WASHINGTON – The Department of Health and Human Services said Friday that a third conservative columnist was paid to assist in promoting a Bush administration policy.
Columnist Mike McManus (search) received $10,000 to train marriage counselors as part of the agency's initiative promoting marriage to build strong families, said Wade Horn, assistant secretary for children and families.
The disclosure came as the Government Accountability Office (search) sent a letter to the Education Department on Friday asking for all materials related to its contract dealings with a prominent conservative media commentator.
That department, through a contract with the public relations firm Ketchum (search), hired commentator Armstrong Williams (search) to produce ads that featured former Education Secretary Rod Paige and promoted President Bush's No Child Left Behind law. The contract also committed Williams, who is black, to provide media access for Paige and to persuade other black journalists to talk about the law.
Federal law bans the use of public money on propaganda.
The Education Department received the GAO's letter and is reviewing it, said department spokeswoman Susan Aspey. "Secretary Spelling has made it very clear she is getting to the bottom of this."
Margaret Spellings started this week, replacing Paige.
In a letter to Sens. Arlen Specter, R-Pa., and Tom Harkin, D-Iowa, dated Friday, Spellings wrote, "At this point, what I can say is that at a minimum, there were errors of judgments at the Department, and I am diligently working to get to the bottom of it all."
The lawmakers are the chairman and the ranking member of a panel that oversees education spending, and their subcommittee is looking into the matter.
Spellings also said the department has directed Ketchum to stop all work under the contract.
Earlier this week, Bush ordered his Cabinet secretaries not to hire columnists to promote administration agendas. The declaration was prompted by reports that Williams and another columnist, Maggie Gallagher, had been paid by the administration.
All three columnists failed to disclose to their readers their relationships with the administration.
Health and Human Services' Horn stressed McManus was not paid to write favorably to about the administration. Still, he said, HHS has now implemented a rule to prohibit the use of outside consultants or contractors who have any connection with the press.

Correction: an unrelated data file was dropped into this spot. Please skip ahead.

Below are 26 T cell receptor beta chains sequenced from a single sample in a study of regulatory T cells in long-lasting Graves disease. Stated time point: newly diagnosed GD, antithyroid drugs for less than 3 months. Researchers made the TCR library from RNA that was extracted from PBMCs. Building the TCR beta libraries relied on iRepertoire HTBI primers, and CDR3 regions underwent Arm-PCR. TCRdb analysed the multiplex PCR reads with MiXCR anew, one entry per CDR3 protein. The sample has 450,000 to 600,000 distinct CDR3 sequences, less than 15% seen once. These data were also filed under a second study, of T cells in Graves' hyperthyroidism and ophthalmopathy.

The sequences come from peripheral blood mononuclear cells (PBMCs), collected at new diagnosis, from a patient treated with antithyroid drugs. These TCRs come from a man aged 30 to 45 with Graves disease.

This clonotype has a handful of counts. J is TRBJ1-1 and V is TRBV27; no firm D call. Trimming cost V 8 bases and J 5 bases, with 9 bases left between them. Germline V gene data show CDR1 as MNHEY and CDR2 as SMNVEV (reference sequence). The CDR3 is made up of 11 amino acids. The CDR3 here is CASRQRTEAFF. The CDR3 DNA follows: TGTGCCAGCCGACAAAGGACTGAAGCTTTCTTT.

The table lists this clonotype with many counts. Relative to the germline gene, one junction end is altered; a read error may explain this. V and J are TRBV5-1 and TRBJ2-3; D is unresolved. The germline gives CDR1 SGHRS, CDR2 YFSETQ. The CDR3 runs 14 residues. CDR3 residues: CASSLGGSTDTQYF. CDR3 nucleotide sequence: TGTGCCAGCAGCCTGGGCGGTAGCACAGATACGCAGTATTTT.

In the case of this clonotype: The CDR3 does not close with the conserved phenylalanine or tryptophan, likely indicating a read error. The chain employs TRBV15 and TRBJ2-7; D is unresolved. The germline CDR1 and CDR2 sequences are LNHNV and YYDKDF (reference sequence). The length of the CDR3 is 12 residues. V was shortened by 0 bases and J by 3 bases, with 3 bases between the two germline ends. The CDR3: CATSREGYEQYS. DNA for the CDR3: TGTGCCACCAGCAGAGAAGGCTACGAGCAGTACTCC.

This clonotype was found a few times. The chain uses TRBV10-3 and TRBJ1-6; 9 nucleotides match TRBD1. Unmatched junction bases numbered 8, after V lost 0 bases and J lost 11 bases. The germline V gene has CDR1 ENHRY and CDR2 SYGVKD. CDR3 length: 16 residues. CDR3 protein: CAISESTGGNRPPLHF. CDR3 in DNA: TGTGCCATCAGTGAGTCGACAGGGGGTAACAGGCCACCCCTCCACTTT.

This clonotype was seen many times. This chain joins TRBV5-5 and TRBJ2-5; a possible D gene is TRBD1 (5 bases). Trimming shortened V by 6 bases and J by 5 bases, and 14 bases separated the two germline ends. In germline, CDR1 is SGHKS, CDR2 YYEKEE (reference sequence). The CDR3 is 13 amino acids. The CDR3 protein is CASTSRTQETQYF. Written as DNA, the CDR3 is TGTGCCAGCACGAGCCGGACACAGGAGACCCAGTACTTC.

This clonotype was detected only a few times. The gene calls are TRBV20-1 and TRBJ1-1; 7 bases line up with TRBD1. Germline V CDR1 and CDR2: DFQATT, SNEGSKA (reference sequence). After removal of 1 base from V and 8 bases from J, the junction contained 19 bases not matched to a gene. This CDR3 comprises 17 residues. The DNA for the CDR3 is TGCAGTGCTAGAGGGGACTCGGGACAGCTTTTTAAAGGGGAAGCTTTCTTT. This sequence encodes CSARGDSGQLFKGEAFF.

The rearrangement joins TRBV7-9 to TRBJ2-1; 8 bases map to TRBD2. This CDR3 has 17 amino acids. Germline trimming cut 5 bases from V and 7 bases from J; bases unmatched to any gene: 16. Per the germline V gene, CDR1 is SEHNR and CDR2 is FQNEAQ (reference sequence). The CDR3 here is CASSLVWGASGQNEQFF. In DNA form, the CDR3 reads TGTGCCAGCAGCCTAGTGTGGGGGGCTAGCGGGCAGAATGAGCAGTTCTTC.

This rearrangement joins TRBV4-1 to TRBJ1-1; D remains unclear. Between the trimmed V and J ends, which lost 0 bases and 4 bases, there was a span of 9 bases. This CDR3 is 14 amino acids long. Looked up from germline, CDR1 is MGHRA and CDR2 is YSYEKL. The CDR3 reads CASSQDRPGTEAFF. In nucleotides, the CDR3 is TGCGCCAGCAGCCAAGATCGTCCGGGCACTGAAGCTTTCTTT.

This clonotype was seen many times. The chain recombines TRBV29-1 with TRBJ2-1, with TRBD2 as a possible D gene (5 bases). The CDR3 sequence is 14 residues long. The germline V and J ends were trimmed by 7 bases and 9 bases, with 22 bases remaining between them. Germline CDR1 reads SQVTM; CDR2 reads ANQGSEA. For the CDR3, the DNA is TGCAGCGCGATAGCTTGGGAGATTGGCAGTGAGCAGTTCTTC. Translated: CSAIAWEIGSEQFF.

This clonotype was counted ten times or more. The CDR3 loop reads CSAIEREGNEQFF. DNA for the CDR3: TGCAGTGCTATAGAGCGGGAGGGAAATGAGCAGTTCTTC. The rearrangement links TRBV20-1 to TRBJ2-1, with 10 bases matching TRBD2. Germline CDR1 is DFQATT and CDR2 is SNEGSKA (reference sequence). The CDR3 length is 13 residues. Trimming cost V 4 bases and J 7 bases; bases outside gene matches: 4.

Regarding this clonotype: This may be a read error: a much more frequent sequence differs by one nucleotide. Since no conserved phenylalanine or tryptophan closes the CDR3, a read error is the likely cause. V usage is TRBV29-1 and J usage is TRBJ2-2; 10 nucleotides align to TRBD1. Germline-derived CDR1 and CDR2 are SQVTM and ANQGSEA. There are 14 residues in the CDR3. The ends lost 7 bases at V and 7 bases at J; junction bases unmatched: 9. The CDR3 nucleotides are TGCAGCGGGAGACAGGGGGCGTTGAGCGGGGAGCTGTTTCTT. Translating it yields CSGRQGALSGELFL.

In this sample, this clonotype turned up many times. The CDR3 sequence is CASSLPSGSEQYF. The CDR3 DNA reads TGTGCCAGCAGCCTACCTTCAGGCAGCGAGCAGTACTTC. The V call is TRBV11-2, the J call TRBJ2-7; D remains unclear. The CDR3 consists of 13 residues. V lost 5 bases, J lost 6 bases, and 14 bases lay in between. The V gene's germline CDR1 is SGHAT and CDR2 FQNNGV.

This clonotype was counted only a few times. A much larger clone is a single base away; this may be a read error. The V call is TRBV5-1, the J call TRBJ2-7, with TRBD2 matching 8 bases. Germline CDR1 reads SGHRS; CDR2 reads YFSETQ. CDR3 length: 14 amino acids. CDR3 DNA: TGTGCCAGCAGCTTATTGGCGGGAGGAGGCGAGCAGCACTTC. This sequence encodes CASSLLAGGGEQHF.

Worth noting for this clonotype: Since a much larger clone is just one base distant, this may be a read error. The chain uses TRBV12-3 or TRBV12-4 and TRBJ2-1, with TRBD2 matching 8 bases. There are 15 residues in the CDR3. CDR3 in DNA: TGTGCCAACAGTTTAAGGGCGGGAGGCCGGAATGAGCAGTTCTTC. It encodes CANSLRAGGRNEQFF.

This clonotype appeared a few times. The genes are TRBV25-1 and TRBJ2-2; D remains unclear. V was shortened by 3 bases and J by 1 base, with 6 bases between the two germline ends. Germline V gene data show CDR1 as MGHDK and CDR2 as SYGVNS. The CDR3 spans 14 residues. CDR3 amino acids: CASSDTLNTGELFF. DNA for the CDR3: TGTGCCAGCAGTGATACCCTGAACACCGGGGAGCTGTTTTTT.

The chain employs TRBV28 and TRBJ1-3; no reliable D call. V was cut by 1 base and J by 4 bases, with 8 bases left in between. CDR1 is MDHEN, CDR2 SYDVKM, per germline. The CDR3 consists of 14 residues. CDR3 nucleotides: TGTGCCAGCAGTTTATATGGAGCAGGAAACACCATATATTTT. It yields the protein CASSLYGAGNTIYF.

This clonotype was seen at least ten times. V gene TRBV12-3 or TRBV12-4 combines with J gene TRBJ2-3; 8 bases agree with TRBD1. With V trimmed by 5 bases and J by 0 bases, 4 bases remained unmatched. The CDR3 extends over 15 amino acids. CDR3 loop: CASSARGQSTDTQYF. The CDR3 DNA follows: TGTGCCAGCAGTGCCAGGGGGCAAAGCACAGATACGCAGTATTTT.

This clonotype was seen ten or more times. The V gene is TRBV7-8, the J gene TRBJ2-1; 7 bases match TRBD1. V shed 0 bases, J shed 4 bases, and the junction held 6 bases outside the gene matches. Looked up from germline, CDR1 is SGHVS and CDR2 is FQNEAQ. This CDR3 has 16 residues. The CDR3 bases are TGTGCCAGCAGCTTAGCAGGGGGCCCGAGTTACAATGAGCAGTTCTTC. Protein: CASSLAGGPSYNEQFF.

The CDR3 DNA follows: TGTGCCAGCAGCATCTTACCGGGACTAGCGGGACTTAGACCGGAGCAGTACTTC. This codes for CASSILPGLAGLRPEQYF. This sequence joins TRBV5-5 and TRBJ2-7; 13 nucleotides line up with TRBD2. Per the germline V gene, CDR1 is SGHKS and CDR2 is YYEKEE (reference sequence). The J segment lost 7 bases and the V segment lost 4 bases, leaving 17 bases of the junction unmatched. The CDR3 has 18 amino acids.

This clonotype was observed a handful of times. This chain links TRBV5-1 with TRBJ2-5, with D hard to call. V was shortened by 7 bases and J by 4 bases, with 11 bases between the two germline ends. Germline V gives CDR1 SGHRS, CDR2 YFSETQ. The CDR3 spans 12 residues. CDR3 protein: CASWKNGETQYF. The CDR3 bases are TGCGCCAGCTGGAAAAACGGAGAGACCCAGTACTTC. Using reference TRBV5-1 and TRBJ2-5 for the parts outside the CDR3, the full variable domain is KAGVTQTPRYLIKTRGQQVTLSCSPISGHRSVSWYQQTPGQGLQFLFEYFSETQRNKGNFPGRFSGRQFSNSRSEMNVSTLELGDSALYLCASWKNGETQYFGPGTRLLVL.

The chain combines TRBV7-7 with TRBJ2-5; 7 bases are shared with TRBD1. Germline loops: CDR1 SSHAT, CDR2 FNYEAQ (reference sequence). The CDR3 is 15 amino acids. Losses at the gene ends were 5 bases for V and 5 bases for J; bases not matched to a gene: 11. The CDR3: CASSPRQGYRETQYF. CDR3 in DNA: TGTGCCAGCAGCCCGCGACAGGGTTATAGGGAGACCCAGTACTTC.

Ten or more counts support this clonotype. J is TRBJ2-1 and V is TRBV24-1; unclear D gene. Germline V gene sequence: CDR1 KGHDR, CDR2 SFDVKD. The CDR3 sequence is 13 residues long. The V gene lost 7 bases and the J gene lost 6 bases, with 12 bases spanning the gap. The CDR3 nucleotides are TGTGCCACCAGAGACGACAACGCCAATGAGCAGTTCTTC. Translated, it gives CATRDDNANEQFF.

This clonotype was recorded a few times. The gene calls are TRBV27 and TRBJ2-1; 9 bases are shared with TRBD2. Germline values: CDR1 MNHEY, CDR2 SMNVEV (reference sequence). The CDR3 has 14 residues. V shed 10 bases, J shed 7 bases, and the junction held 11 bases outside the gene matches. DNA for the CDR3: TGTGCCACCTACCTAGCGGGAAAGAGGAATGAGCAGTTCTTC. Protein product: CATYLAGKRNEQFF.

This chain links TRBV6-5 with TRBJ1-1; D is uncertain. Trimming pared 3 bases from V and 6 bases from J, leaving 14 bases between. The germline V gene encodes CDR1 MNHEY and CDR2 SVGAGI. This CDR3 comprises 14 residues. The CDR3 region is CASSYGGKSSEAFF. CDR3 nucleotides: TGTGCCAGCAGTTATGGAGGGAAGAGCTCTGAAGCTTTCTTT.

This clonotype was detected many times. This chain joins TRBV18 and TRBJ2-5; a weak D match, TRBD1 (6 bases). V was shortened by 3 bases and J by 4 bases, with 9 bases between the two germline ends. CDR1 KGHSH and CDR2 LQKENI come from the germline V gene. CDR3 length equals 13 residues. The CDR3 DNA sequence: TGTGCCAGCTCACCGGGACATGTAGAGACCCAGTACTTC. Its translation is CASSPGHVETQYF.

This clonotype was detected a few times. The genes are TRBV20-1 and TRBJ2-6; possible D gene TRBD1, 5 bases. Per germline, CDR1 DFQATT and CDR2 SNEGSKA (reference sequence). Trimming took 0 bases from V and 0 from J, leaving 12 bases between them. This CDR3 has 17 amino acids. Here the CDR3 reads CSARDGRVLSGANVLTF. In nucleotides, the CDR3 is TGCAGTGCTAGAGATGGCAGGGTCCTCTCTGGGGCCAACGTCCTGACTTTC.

"There's a growing misperception that taxpayers' money is being used to pay columnists to use their position in the media to portray the administration in a positive light," Horn said. "I felt a compelling need to draw a bright line in order to restore the public's confidence that we are not doing that."
McManus was hired by the Lewin Group, which had a contract with HHS to support community-based programs. As co-founder and president of the nonprofit group Marriage Savers, his expertise was applied to help the community-based programs to build "the capacity to develop healthy marriage initiatives," Horn said.
The Institute for Youth Development, which got a grant from HHS, also is paying Marriage Savers $49,000 to offer guidance to unmarried couples who are having children, Horn said.
McManus has written supportively about the HHS marriage initiative in many of his columns since the consulting work began in January 2003.
McManus' weekly column appears in about 50 newspapers. He would not comment Friday but said he planned to issue a statement.
HHS spokesman Bill Pierce said he was unaware of any other columnists or commentators who were being paid to do work for the department.
Determining who is considered a journalist isn't always easy, Horn said.
"Oftentimes they will be experts in an area, write op-eds, be a media personality, write columns," he said. "The question really is: Is it legitimate for the government to draw upon that?"
Gallagher apologized this week to readers for not disclosing a $21,500 contract with HHS to help create materials promoting the marriage initiative.
The Education Department paid Williams $240,000 to produce television and radio ads promoting the No Child Left Behind Act. Williams has apologized and called it a mistake in judgment not to disclose that the administration was paying him.
Sens. Edward Kennedy, D-Mass., and Frank Lautenberg, D-N.J., had requested the GAO to expand a continuing inquiry into the matter.
"The issue here isn't just whether a journalist violated ethics, but whether the Bush Administration broke the law," Lautenberg said Friday. "If the GAO finds that the payment to Armstrong Williams was an illegal use of taxpayer dollars, then the money should be returned and Education Department officials should be held accountable."
USA Today first reported the McManus contract Friday.